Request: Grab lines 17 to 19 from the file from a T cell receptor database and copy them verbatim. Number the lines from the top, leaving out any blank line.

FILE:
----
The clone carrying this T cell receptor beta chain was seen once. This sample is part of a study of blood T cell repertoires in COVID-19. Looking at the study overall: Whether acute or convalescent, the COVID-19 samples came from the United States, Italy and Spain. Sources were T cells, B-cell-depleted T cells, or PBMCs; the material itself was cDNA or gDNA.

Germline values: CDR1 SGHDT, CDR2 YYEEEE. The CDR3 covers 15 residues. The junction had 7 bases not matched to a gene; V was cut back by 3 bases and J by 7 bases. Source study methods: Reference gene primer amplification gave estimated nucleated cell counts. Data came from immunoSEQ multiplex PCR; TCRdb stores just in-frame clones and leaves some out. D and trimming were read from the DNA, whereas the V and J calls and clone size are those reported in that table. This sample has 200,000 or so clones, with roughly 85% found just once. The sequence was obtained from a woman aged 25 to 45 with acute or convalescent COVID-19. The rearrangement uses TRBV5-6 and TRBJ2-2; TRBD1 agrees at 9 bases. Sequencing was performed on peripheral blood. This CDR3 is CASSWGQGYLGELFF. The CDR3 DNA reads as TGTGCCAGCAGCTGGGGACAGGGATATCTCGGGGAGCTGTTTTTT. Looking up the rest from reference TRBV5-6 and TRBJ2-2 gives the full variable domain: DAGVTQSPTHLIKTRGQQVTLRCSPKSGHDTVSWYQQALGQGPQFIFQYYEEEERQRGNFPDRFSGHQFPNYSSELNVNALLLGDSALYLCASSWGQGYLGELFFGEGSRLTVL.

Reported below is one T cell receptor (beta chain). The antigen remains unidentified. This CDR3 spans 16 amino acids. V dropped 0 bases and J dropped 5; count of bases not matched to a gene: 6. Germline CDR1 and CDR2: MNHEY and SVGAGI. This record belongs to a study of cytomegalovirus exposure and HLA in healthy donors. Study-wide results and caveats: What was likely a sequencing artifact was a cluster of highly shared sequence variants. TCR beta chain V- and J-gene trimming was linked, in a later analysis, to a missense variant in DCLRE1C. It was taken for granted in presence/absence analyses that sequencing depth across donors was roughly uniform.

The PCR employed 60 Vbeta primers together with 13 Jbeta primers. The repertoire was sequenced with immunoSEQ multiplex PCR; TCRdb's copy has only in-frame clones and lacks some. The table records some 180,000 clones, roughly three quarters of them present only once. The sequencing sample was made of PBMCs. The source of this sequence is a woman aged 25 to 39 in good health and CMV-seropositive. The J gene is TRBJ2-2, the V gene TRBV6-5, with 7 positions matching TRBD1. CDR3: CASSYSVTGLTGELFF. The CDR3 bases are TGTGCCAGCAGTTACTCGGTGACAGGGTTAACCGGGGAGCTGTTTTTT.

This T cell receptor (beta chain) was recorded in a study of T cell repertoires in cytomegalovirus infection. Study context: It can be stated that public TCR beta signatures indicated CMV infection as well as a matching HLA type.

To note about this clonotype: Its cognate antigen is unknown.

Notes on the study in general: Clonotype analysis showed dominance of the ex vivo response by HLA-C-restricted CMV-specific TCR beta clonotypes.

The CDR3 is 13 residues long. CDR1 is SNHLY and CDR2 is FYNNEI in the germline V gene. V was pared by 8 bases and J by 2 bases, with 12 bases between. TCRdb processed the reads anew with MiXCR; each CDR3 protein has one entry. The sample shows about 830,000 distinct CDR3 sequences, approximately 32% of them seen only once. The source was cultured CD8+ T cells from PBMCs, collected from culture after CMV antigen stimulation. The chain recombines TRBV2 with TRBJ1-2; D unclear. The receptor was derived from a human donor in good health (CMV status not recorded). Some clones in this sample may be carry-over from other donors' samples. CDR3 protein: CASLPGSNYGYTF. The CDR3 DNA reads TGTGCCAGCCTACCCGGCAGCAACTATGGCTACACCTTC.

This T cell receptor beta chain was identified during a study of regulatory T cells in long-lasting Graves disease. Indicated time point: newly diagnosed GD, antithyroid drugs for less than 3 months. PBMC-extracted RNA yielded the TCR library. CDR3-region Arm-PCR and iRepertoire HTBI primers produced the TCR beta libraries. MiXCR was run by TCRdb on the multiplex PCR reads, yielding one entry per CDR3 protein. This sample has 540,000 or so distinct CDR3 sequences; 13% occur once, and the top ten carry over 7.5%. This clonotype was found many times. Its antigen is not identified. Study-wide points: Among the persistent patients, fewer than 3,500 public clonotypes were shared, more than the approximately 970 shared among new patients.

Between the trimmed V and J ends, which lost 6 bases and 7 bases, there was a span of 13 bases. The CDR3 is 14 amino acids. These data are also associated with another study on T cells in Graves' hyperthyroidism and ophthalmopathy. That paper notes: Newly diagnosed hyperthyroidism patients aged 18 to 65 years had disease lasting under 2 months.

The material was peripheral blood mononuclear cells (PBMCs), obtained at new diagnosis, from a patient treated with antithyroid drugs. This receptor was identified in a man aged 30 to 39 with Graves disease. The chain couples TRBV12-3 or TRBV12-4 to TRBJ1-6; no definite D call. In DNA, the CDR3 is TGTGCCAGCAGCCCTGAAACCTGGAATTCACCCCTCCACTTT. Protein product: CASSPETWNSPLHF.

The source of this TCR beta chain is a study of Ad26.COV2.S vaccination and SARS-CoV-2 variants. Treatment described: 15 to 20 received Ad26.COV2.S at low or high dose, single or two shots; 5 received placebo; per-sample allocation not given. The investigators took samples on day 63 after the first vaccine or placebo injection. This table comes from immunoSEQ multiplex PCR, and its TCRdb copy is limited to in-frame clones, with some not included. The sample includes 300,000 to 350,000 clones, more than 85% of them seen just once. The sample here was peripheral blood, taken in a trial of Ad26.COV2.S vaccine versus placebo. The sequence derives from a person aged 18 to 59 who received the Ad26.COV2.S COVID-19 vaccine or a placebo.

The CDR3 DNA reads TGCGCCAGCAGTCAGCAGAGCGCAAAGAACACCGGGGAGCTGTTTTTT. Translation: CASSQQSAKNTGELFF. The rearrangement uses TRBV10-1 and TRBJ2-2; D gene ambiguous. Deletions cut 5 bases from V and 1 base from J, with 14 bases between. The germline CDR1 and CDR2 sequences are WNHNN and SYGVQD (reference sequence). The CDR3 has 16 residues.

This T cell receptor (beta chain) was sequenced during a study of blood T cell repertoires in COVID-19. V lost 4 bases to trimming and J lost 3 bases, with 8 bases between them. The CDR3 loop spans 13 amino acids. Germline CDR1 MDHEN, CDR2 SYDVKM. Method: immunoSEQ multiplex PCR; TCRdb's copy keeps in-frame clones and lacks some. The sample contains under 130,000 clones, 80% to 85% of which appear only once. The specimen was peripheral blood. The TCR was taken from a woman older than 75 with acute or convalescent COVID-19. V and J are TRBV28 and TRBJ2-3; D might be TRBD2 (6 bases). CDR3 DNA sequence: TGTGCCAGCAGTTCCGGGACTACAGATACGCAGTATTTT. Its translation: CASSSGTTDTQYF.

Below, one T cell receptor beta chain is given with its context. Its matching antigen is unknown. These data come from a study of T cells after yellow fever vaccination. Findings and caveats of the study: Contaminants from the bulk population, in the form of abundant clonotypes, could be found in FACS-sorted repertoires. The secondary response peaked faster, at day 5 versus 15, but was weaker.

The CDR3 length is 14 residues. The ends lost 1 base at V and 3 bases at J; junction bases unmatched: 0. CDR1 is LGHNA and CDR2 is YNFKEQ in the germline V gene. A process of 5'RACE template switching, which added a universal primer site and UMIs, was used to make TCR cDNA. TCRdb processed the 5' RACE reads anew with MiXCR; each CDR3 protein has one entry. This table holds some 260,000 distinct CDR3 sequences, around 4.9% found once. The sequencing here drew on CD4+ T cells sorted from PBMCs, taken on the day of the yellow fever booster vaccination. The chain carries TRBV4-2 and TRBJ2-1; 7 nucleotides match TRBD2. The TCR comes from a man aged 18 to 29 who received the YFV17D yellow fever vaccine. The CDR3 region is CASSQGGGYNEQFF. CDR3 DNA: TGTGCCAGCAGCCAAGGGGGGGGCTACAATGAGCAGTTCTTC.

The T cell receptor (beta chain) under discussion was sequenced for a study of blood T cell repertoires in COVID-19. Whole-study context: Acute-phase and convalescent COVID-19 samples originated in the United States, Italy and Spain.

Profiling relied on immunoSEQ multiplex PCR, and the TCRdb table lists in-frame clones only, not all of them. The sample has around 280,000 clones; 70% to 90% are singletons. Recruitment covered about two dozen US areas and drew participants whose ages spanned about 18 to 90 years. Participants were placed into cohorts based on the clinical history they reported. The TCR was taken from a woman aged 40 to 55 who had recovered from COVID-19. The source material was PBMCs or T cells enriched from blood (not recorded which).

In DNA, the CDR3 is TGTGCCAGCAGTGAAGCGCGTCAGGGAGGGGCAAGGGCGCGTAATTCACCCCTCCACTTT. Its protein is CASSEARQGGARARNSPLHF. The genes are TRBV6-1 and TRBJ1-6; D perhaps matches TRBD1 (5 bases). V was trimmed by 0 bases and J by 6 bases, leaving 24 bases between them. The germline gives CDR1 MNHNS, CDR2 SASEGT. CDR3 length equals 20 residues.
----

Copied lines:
The T cell receptor (beta chain) under discussion was sequenced for a study of blood T cell repertoires in COVID-19. Whole-study context: Acute-phase and convalescent COVID-19 samples originated in the United States, Italy and Spain.

Profiling relied on immunoSEQ multiplex PCR, and the TCRdb table lists in-frame clones only, not all of them. The sample has around 280,000 clones; 70% to 90% are singletons. Recruitment covered about two dozen US areas and drew participants whose ages spanned about 18 to 90 years. Participants were placed into cohorts based on the clinical history they reported. The TCR was taken from a woman aged 40 to 55 who had recovered from COVID-19. The source material was PBMCs or T cells enriched from blood (not recorded which).

In DNA, the CDR3 is TGTGCCAGCAGTGAAGCGCGTCAGGGAGGGGCAAGGGCGCGTAATTCACCCCTCCACTTT. Its protein is CASSEARQGGARARNSPLHF. The genes are TRBV6-1 and TRBJ1-6; D perhaps matches TRBD1 (5 bases). V was trimmed by 0 bases and J by 6 bases, leaving 24 bases between them. The germline gives CDR1 MNHNS, CDR2 SASEGT. CDR3 length equals 20 residues.